Auto Review: The meaning of Yaris
By Bill Heald - ReminderNews
Featured Article - posted Thu., Feb. 2, 2012
Car names usually seem to fit the machine pretty well, but aren’t so inspiring that folks would name their kids after them. This is probably a good thing, but in the case of the Toyota Yaris, the etymology of the name has elements with unusually interesting associations.
“The name Yaris stems from the Greek goddess ‘Charis,’ the symbol of beauty and elegance,” Toyota explains, “and the city of Paris, a cultural epicenter, along with the German expression of agreement, ‘Ya.’” Combine all that and you get “Yaris,” which is a grand moniker for an entry-level subcompact car. Like the class itself, this car has enjoyed the trickle-down of engineering and technology once only found on much more expensive cars. This ultimately means that if you’re looking for great fuel economy and a low price of admission, you don’t have to compromise on amenities and safety, like in the old days.
The new Yaris comes in two hatchback variants; a three-door and a five-door. Both are powered by a 1.5-liter Inline Four that produces 106 horsepower, and drive the front wheels via either a five-speed manual transmission or a four-speed electronic automatic. While this is clearly no powerhouse, our Yaris five-door SE tester with the automatic got the car around well and delivered good fuel economy in the mostly urban driving situations it was subjected to.
The latest Yaris is a tad larger than its predecessor, with a wheelbase extended by 2 inches, while the overall length is nearly 3 inches longer. This, in turn, gives the car over 60 percent more cargo room, along with an overall increase in passenger volume. A lower, longer stance adds to stability, yet the car is still a breeze to whip around traffic and into tight parking spots. One impressive attribute was braking performance, where the car was able to stop from 60 mph in an average of around 115 feet.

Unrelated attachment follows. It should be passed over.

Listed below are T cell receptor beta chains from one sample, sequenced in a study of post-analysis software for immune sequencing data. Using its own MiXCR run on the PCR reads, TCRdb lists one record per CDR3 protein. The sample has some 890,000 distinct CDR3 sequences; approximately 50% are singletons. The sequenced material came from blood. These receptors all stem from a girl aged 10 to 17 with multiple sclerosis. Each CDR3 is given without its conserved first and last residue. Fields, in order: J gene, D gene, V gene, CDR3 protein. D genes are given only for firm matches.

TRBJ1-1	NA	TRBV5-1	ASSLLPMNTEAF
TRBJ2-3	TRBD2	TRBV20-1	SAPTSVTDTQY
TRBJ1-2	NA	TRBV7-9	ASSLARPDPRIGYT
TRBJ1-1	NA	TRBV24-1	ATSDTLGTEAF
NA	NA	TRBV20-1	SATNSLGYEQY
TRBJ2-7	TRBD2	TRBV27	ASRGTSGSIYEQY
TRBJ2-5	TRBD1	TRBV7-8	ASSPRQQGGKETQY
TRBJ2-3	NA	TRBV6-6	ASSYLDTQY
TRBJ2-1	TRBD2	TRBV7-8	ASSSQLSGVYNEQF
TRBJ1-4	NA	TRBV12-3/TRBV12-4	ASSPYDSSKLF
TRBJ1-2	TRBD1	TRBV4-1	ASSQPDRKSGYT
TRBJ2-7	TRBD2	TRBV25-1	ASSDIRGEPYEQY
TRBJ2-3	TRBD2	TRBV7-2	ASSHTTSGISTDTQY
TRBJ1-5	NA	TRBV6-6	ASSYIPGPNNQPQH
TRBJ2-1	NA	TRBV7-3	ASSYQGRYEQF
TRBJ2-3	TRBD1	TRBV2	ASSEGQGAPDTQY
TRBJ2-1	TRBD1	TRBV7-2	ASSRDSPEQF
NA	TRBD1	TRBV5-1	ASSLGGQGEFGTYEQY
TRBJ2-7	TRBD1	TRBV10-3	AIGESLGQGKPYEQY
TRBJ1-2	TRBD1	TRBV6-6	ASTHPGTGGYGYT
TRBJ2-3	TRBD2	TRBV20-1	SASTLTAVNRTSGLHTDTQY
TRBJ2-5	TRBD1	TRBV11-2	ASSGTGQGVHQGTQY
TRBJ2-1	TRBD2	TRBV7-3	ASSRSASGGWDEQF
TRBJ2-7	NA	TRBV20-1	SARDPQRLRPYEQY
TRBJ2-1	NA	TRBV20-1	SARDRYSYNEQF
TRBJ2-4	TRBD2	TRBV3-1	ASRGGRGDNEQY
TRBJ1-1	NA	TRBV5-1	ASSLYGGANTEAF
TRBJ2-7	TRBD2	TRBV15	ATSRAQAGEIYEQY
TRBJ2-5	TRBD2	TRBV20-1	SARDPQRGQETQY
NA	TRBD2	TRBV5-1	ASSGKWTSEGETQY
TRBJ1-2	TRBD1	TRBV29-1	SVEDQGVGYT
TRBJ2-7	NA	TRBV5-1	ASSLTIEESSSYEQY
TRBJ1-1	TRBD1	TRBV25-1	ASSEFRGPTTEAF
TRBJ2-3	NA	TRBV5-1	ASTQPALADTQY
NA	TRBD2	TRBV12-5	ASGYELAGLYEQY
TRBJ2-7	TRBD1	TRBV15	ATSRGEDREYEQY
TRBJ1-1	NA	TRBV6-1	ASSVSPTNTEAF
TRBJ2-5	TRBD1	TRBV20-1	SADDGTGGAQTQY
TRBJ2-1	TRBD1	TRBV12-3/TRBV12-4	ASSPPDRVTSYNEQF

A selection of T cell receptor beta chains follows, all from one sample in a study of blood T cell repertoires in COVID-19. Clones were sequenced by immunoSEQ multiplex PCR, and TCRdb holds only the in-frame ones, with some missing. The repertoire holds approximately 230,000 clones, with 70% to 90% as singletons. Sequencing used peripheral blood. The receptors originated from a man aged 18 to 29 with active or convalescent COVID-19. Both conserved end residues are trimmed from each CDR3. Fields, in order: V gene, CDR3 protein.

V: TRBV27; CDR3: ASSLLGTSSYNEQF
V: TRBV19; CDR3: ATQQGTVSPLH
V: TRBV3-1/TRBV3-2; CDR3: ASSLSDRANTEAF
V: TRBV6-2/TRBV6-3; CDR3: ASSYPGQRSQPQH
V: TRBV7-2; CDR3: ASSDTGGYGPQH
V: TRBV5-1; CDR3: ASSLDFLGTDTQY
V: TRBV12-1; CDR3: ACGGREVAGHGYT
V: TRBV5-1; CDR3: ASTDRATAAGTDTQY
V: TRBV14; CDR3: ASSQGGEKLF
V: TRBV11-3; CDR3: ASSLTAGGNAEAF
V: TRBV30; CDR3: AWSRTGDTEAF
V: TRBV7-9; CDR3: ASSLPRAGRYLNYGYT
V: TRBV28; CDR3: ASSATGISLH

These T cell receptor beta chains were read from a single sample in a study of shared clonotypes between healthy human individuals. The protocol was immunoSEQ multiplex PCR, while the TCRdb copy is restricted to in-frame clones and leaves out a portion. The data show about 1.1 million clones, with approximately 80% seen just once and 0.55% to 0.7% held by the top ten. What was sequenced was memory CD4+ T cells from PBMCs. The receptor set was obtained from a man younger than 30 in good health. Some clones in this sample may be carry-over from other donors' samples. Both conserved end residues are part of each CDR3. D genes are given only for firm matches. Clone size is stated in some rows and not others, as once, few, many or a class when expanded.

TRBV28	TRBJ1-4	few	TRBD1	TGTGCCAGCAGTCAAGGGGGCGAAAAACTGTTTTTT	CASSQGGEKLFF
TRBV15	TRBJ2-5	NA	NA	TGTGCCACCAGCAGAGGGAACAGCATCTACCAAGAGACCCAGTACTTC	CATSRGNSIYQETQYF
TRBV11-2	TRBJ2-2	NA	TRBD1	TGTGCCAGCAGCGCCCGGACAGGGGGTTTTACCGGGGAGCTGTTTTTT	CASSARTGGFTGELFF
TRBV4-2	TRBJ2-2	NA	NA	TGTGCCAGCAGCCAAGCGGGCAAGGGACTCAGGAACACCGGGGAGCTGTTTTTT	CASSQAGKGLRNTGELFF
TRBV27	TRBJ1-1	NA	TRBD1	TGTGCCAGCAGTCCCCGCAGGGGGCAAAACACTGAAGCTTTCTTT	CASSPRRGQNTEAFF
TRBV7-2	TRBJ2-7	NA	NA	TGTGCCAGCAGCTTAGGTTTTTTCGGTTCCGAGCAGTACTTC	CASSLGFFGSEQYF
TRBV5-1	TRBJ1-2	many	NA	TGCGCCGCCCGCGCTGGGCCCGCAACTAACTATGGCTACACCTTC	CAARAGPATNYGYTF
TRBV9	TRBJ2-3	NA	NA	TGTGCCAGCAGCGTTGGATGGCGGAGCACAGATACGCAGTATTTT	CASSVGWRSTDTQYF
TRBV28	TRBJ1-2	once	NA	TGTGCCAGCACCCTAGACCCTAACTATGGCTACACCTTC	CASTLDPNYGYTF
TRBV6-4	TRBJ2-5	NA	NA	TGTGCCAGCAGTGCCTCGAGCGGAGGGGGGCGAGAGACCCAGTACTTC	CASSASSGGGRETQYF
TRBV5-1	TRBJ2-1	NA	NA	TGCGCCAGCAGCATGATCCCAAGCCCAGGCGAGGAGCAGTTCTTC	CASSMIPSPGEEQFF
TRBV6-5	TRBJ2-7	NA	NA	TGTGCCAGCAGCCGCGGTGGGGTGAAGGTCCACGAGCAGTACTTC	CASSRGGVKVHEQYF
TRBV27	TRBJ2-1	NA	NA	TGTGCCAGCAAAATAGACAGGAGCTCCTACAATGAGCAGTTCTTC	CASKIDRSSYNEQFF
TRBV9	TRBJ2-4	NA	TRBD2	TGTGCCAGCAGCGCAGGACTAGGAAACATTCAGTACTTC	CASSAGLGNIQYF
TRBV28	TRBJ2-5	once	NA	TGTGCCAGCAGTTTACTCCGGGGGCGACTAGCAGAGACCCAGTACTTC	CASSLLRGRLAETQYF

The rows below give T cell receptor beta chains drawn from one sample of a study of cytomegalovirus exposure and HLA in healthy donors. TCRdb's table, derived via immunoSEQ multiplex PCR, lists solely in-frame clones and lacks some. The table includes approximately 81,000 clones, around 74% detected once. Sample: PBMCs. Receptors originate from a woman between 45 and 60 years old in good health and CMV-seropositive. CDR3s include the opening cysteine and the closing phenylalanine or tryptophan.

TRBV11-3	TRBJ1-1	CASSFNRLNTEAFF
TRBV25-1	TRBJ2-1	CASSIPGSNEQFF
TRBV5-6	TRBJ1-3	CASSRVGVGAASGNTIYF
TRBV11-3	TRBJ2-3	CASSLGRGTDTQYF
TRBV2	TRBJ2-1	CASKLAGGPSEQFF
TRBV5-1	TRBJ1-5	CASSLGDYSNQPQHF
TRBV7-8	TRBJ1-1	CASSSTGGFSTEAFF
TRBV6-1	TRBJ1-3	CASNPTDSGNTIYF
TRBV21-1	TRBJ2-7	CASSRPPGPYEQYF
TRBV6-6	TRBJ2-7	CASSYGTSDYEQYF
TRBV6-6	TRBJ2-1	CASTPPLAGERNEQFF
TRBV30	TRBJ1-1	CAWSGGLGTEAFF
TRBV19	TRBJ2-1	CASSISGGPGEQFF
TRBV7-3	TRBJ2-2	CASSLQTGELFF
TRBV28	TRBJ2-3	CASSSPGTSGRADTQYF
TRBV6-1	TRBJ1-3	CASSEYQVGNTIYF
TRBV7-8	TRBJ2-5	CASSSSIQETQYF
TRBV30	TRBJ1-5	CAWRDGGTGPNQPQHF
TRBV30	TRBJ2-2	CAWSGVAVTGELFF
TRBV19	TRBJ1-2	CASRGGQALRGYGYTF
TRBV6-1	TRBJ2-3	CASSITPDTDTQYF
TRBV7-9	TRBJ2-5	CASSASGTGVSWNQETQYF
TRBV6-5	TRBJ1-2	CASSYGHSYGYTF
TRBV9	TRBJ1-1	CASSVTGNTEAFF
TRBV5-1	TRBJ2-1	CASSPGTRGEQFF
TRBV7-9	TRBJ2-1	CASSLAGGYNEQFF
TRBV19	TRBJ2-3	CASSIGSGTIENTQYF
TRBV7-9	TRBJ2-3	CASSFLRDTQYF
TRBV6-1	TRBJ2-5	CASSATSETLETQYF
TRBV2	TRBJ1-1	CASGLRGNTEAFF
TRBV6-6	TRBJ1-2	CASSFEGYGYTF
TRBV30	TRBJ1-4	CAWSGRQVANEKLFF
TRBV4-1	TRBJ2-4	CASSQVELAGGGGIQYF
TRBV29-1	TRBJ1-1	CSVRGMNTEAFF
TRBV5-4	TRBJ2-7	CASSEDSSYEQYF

One interesting thing we noticed right away was the use of a single large front windshield wiper in place of the two smaller ones found on the previous Yaris. It works great, and means there’s only one blade to replace when it gets worn out. In a world that seems to get more complicated every day, it’s nice when you encounter something on a new vehicle that’s actually simpler than before.
The surprisingly roomy interior of the new Yaris gets considerable upgrades, including additional sound-absorbing materials for a quieter ride. The cloth upholstery has a durable feel, and front seat support is good with the driver’s seat being height-adjustable. The center-mounted instrument cluster of the past is moved to directly in front of the driver for a more conventional look, and standard equipment on our SE included power door locks, remote keyless entry, cruise control and an audio system with an HD radio and Bluetooth radio streaming technology.
The 2012 Toyota Yaris five-door SE is EPA-rated 30 MPG city/35 highway and has a base price of $17,200. With options, our sticker came to $18,189. www.toyota.com.